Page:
July 3rd, 2019

Just do it! An immediate way to support young women in neuroscience


Inbal Goshen, FENS-Kavli Scholar

Edmond and Lily Safra Center for Brain Sciences (ELSC), The Hebrew University, Israel



When aiming to solve a big problem (like the representation and treatment of women in neuroscience) one often looks for big solutions. This, in turn, can seem like an overwhelming task, best dealt with by ignoring it… An optimal solution will be easy to implement, require minimal effort, and have a great impact. Surprisingly, there is in fact a simple step a person in a neuroscience institute can take, requiring very little work and having a great transformative potential on the local young students.

One of the consequences of the underrepresentation of women in neuroscience is a shortage in role models for the younger generation of female graduate students and postdocs. Naturally, long-term changes in hiring policies are necessary to permanently correct this situation, but this process will take place on a time scale of decades, and will have no effect on current students. What then, can be done immediately to expand their exposure to successful role models? My own local solution was to ask all the women scientists invited to present their work at the Edmond and Lily Safra center for Brain Sciences (ELSC) weekly seminar to meet with our graduate students right after the seminar.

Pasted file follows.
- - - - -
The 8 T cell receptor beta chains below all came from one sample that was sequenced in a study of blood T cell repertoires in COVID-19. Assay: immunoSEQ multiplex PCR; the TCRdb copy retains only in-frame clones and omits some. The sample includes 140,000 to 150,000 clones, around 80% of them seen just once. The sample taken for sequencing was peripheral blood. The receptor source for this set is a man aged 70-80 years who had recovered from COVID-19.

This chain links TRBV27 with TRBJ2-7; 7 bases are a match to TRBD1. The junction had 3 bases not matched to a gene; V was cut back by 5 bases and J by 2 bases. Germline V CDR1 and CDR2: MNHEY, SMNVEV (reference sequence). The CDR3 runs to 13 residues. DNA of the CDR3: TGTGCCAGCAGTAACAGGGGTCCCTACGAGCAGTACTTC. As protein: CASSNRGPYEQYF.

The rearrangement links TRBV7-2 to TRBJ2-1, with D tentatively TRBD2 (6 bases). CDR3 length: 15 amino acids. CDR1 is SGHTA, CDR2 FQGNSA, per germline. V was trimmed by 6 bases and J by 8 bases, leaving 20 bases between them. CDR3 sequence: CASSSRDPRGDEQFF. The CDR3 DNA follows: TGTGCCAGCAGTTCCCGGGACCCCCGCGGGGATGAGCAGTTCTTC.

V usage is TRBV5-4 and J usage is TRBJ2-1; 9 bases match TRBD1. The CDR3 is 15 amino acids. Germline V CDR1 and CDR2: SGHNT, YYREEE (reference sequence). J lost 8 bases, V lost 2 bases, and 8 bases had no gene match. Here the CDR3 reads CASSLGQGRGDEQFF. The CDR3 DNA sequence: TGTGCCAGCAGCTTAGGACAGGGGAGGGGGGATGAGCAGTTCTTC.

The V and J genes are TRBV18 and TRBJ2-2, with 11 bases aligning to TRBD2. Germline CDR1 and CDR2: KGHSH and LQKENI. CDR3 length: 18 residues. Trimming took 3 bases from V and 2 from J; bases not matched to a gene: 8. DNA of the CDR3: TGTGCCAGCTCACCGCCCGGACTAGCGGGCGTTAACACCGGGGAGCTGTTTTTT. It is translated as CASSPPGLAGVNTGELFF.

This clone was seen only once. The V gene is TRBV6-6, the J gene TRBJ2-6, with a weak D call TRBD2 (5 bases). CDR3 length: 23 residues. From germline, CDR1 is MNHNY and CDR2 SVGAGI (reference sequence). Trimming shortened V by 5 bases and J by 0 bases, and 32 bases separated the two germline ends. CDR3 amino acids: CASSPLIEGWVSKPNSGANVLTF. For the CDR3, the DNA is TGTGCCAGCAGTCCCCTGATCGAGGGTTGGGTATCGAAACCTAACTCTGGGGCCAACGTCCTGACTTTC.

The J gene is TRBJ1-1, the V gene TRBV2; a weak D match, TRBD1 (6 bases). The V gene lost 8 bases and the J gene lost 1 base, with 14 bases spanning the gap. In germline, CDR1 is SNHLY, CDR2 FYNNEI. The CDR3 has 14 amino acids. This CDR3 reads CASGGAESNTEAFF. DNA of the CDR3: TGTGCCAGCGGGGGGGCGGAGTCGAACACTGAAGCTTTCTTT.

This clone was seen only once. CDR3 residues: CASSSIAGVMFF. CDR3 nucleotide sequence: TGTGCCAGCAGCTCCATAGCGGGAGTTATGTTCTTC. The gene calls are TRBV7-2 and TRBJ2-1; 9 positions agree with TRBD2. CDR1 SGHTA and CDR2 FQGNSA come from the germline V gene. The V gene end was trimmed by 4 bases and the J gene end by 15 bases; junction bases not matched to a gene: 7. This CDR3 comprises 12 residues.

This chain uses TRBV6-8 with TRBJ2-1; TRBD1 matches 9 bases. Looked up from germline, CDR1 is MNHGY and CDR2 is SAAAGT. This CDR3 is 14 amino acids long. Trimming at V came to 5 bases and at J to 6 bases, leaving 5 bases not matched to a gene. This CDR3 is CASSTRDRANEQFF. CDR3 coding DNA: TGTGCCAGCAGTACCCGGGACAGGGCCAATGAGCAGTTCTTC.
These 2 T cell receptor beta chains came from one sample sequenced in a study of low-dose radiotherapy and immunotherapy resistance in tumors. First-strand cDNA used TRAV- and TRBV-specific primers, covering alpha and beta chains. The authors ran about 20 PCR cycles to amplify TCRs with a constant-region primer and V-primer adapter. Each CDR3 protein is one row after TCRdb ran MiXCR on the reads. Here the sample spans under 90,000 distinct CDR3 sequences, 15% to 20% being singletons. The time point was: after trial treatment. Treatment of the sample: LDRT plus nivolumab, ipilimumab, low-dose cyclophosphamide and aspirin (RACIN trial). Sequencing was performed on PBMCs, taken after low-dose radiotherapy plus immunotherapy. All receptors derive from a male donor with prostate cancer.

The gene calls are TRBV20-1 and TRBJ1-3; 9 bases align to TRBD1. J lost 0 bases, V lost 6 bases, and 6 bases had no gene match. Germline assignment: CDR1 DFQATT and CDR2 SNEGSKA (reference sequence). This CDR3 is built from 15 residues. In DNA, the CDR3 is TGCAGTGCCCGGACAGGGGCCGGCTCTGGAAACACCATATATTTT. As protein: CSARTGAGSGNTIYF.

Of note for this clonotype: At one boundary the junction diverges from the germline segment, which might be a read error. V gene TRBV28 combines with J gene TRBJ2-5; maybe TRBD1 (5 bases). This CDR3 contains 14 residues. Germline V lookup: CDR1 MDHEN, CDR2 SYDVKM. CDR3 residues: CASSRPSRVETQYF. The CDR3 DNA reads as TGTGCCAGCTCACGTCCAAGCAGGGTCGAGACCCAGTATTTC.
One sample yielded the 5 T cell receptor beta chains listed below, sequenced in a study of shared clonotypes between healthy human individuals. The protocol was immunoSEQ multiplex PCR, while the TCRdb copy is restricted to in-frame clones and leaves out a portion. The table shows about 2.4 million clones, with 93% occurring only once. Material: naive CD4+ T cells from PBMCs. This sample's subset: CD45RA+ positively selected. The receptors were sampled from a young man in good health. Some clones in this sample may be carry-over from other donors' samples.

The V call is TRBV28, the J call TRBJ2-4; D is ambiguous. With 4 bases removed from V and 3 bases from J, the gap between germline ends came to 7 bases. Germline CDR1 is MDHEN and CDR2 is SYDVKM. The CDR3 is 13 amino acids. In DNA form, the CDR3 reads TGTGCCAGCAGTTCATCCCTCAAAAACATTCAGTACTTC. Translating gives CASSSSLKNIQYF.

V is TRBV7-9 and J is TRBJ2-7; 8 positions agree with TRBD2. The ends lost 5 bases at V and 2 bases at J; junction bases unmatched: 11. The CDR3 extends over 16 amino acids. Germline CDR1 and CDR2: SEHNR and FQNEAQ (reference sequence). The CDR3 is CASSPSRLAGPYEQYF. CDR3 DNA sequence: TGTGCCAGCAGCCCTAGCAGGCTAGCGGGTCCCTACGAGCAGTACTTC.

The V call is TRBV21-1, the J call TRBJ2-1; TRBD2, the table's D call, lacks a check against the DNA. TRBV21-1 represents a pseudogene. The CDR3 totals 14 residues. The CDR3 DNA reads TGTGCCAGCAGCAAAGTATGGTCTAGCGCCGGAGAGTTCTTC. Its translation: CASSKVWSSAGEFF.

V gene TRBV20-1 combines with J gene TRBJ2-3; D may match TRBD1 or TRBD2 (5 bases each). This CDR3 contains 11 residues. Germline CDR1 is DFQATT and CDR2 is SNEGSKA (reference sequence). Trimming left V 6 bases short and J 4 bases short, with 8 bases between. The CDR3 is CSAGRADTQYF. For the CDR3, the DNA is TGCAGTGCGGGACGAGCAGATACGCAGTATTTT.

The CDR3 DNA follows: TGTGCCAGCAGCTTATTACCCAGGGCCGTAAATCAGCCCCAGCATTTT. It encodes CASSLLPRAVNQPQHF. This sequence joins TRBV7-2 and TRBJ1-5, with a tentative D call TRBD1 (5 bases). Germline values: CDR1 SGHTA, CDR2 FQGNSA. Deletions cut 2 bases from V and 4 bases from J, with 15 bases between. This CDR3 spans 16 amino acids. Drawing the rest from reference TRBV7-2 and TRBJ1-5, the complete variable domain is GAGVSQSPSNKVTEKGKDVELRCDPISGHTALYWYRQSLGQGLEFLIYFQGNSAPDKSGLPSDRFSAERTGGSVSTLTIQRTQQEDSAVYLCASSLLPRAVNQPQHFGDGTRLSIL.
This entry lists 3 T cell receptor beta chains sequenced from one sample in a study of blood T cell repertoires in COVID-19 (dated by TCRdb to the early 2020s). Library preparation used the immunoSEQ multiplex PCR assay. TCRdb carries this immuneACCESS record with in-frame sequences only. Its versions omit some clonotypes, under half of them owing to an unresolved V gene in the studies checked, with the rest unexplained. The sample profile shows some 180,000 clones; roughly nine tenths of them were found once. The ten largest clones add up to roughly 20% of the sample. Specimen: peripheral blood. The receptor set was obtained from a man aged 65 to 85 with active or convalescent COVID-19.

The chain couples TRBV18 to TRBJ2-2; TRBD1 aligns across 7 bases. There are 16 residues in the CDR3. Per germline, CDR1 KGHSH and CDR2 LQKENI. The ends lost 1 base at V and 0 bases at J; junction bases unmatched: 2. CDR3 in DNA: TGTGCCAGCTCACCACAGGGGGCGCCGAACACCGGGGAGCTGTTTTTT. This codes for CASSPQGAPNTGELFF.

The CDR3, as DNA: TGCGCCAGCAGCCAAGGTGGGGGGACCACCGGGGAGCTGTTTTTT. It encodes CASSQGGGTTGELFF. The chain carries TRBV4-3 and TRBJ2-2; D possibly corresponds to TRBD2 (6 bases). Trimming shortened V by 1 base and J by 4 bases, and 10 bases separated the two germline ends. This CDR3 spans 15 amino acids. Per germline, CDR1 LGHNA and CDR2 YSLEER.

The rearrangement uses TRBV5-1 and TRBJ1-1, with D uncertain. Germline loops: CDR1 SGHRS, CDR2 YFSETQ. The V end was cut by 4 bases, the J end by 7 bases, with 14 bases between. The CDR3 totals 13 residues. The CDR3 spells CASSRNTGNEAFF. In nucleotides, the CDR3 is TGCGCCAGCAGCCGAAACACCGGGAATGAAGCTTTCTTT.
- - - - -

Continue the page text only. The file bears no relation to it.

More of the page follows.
This initiative has several advantages: A) Immediate implementation. The seminars (with the associated scheduling and speaker’s travel and expenditure) are already managed by the administrative staff, and all you have to do is write an email asking for one hour of the lecturer’s time to be spent with the students. In my experience so far, my requests were answered immediately and with enthusiasm without exception, with an acceptance rate of a hundred percent. B) The students are first exposed to the excellent science – and only then to the hurdles that were met on the way to achieving it. Thus, they see the speaker first as an investigator and only then as a woman – a prerequisite for a good role model! C) Intimate setting. As opposed to power hours in conferences, the local students are familiar with each other, allowing more room to express personal concerns. I did not consider this when launching the initiative, but it was repeatedly pointed out to me by our guest speakers. D) Flexible format. No specific format is imposed on either the mode of presentation or its duration. Some of our guests prepared slides, some chose a free conversation. Some meetings were finished in less than an hour, and some lasted way longer. All were informative, supportive and encouraging!

I encourage every woman scientist wanting to promote female students in her scientific environment to implement the role model initiative at her institute, and start changing reality for the better right now.